[0035] The stack formation represents a first structuring step.

[0036] In the illustrated exemplary embodiment, two-dimensional detector arrays are produced for computer tomography equipment from the stack 1 in such a manner that the width b of the stack 1 approximately reproduces the extent of the detector array in what is referred to as the φ-direction of the computer tomography equipment. The height h of the stack 1 is selected in a corresponding manner such that the extent of the detector array to be produced is desirable in what is referred to as the z-direction of the computer tomography equipment. In a corresponding manner to this meaning of the edge lengths of the stack 1, the total of eight sensor layers 9A, 9B, 9C, 9D, 9E, 9F, 9G, 9H are of different heights h1, h2.

[0037] In another, not explicitly illustrated, exemplary embodiment, the meaning of the edge lengths b, h of the stack 1 could also be interchanged, so that the height h of the stack 1 would correspond to the φ-direction, and the width b to the z-direction.

[0038] In the illustrated exemplary embodiment, the length 1 of the stack 1 has no significance for the size of the detector array to be produced. In fact, the length 1 indicates only how many slabs 13A, 13B, . . . can be produced by sawing the stack 1 in the second method step illustrated in FIG. 2. As FIG. 2 shows, the stack 1 is sawn along cutting planes 11, which are oriented parallel to the stack direction 3, once the adhesive has cured. This results in the slabs 13A with rows 14A, 14B, 14C, 14D, 14E, 14F, 14G, 14H. Each row 14A, 14B, . . . is composed of the material M that is sensitive to radiation, and is separated from adjacent rows by reflector material R. The thickness d of the slabs 13A, 13B, . . . already corresponds to the thickness of the detector array to be produced, as it is applied to a diode array after production. Typical values for the thickness d are 1.4 mm, and for the heights h1 and h2 of the sensor layers 9A, 9B, 9C, . . . 2 mm to 4 mm or 1 mm.

[0039] Each of the slabs 13A, 13B, . . . can itself be regarded as a one-dimensional detector array 16, whose array elements are the rows 9A, 9B, . . .

[0040] Then, as illustrated in FIG. 3, one of the surface faces of the side 13A is provided with a covering layer 15, which likewise contains the reflector material R, in particular in order to produce a two-dimensional detector array. The covering layer 15 is applied, for example, by pouring on synthetic resin, to which a white filler is added, by bonding on a reflective foil or by applying white ceramic material. Pouring on synthetic resin also makes the slab 13A more robust.

[0041] The rows 14A, 14B, . . . formed from the sensor layers 9A, 9B, . . . and the slab 13A are then structured in the φ-direction by introducing separating spaces or separating channels 21 running at right angles to the rows 14A, 14B, . . . , that is to say parallel to the stacking direction 3 (FIG. 4). This is done by sawing, milling, ultrasound erosion or some other processing method. The separating channels or separating spaces 21 are applied, starting from the side of the slab 13A facing away from the covering layer 15 and extending into the covering layer 15, so that no material M that is sensitive to radiation remains in the area of the separating channels 21. This second structuring step is used to produce a two-dimensional detector array 25 having sensor elements A1, A2, . . . ,A6, B1, B2, . . . ,H6. The sizes of the individual sensor elements or sensor pixels A1, A2, . . . ,A6, B1, B2, . . . , H6 are approximately 1 mm×1 mm, up to about 1 mm×2 mm or 1 mm×4 mm.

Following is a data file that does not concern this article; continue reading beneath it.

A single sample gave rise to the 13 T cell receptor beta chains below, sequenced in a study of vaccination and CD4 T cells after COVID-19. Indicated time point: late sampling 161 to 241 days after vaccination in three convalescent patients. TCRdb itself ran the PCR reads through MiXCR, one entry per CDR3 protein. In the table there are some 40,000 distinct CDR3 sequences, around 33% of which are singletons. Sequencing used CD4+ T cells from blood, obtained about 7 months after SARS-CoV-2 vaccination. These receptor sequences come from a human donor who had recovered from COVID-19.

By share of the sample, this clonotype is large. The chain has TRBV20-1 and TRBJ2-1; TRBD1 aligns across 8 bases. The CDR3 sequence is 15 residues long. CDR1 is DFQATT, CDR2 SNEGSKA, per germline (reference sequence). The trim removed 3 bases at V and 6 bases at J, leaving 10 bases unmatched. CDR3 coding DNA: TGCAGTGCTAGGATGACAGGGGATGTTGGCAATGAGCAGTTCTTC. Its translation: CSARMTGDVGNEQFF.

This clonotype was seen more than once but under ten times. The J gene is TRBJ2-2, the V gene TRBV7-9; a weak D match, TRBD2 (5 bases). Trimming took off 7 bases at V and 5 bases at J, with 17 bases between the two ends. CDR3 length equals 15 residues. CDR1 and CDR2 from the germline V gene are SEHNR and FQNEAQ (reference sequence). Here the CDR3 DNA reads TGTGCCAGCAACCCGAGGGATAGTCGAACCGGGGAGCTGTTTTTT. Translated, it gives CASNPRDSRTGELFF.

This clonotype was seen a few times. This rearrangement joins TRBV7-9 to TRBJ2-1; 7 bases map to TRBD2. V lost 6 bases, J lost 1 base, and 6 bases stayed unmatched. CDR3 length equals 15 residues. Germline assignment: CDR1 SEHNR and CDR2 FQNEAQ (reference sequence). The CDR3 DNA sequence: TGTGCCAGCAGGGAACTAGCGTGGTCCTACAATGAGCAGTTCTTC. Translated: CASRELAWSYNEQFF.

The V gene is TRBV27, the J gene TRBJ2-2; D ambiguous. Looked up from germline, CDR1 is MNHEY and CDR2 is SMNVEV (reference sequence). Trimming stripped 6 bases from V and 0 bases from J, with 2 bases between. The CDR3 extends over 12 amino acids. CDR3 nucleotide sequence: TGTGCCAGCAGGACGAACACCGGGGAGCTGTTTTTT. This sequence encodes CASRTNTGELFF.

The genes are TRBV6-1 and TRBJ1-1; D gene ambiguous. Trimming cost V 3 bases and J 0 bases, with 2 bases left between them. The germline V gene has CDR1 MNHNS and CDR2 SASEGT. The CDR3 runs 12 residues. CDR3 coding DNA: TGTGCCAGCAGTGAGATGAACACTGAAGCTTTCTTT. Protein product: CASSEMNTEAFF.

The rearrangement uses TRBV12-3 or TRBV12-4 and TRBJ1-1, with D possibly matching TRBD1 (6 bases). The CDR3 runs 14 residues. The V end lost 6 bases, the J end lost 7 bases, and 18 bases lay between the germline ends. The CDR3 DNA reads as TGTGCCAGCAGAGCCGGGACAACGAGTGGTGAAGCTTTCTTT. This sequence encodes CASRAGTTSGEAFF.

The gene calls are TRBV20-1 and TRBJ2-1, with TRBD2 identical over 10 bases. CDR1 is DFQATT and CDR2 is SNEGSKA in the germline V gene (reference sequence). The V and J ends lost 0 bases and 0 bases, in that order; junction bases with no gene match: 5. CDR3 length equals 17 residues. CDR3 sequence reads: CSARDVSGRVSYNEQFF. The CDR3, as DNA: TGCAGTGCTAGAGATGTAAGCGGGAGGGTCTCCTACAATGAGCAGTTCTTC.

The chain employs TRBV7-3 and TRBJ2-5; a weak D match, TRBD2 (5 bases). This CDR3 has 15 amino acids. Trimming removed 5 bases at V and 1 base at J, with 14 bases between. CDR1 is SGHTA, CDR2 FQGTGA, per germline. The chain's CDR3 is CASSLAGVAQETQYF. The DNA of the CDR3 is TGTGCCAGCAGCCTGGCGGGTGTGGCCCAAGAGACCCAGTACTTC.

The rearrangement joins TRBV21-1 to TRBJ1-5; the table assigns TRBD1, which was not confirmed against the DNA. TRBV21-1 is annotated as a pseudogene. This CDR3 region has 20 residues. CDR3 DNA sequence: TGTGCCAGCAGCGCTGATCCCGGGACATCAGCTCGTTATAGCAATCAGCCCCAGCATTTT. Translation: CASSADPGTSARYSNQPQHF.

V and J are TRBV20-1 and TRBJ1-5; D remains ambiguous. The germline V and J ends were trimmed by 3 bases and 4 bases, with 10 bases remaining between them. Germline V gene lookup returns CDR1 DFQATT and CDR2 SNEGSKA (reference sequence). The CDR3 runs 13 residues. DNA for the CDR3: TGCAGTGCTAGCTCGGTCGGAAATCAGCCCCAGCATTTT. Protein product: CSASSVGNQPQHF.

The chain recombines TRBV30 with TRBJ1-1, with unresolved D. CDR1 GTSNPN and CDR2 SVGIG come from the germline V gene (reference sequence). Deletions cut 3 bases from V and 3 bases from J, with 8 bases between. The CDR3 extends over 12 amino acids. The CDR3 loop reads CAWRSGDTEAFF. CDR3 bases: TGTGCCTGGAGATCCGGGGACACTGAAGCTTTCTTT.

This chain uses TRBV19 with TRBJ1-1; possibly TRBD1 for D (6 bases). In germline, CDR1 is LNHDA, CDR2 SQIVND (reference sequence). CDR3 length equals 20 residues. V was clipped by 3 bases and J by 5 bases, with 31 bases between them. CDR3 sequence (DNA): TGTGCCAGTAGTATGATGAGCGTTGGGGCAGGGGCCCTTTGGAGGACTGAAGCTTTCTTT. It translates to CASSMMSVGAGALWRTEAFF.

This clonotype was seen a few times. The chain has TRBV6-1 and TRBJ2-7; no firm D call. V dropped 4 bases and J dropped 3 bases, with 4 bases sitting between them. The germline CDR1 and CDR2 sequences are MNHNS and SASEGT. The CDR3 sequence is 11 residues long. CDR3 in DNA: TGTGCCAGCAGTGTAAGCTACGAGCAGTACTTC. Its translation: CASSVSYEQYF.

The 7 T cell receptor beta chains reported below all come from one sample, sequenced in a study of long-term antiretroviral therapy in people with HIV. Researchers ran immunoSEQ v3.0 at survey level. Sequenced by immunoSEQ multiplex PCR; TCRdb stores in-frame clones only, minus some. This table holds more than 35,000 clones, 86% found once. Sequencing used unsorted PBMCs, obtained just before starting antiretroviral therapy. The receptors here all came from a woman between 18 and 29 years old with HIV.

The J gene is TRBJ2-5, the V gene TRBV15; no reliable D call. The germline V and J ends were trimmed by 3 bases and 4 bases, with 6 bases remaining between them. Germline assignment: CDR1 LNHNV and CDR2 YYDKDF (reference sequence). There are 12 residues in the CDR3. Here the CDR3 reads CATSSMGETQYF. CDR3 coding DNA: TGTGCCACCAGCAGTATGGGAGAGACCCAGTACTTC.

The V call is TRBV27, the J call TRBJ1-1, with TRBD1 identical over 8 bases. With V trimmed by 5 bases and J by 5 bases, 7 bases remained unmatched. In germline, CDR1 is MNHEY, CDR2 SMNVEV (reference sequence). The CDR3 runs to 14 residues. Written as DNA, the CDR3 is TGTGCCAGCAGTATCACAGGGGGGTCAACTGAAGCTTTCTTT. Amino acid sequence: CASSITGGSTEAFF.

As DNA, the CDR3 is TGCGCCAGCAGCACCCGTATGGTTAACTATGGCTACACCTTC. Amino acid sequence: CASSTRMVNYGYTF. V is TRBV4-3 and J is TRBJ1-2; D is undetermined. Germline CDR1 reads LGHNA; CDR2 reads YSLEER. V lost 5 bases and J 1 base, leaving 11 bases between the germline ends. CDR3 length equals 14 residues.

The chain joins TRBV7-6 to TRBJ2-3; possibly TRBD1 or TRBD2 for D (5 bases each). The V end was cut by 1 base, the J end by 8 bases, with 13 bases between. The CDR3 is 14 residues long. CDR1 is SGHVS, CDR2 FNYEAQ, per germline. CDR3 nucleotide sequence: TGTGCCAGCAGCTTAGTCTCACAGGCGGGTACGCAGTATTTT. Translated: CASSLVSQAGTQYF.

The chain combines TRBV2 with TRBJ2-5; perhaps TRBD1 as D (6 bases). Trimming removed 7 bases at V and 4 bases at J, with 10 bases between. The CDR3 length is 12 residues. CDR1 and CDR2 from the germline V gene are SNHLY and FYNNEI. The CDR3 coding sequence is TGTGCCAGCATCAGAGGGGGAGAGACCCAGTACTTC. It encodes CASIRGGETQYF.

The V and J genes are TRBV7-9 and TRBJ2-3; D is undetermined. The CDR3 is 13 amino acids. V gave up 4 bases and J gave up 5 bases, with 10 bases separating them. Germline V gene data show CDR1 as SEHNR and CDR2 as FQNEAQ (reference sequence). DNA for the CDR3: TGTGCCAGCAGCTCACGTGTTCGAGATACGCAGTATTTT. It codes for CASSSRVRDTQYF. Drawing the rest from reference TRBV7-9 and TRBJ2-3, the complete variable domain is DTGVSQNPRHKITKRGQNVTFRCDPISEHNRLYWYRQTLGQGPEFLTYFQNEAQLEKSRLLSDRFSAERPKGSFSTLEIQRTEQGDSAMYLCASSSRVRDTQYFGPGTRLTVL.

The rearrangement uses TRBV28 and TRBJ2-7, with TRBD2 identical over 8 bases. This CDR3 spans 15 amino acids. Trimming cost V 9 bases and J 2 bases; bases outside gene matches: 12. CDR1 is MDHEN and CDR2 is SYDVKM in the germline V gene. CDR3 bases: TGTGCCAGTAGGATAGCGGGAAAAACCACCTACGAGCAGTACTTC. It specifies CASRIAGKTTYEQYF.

[0042] The reflector material R is poured into the separating channels or separating spaces 21 that have been formed until the separating channels have been filled. This results in the individual sensor elements A1, A2, . . . , A6, B1, B2, . . . , H6 being completely optically isolated from one another. The workpiece can be introduced into a pouring apparatus (not shown) for this step.

[0043] One separating cut 23 is produced in each case in the outermost separating channel on the left-hand side and in the outermost separating channel on the right-hand side, once these channels have been filled with reflector material R and once the reflector material R which has been poured into the separating channels have cured. The separating cuts 23 also lead to the covering layer 15 being cut through completely. The cut width is less than the width of the separating channels. This means that the reflector material R is not all removed during the cutting process, so that the adjacent detector elements A1, B1, C1, D1, E1, F1, G1, H1 or A6, B6, C6, D6, E6, F6, G6, H6 are optically isolated, or remain optically isolated, not only from the array center but also from the environment.

[0044] The production of the separating cuts 23 reduces the width b, resulting from the stack width, to the array width a, which is desired in the φ-direction.

[0045] Finally, and as shown in FIG. 5, a two-dimensional detector array 25 is produced from the component illustrated in FIG. 4, by a photodiode array 27 being placed on to that surface face of the slab 13A which faces away from the covering layer 15. This surface face of the slab 13A which faces away from the covering layer 15 is the only one of the six possible three-dimensional faces on which the individual sensor elements A1, A2, . . . , A6, B1, B2, . . . , H6 has not yet been optically shielded once the previous method steps have been carried out. On this face, a photodiode from the photodiode array 27 is in each case associated with one of the sensor elements A1, A2, . . . , A6, B1, B2, . . . , H6, so that the two-dimensional detector array 25 is formed together with individual detector elements, each comprising a sensor element A1, A2, . . . , A6, B1, B2, . . . , H6 and a photodiode array element 29.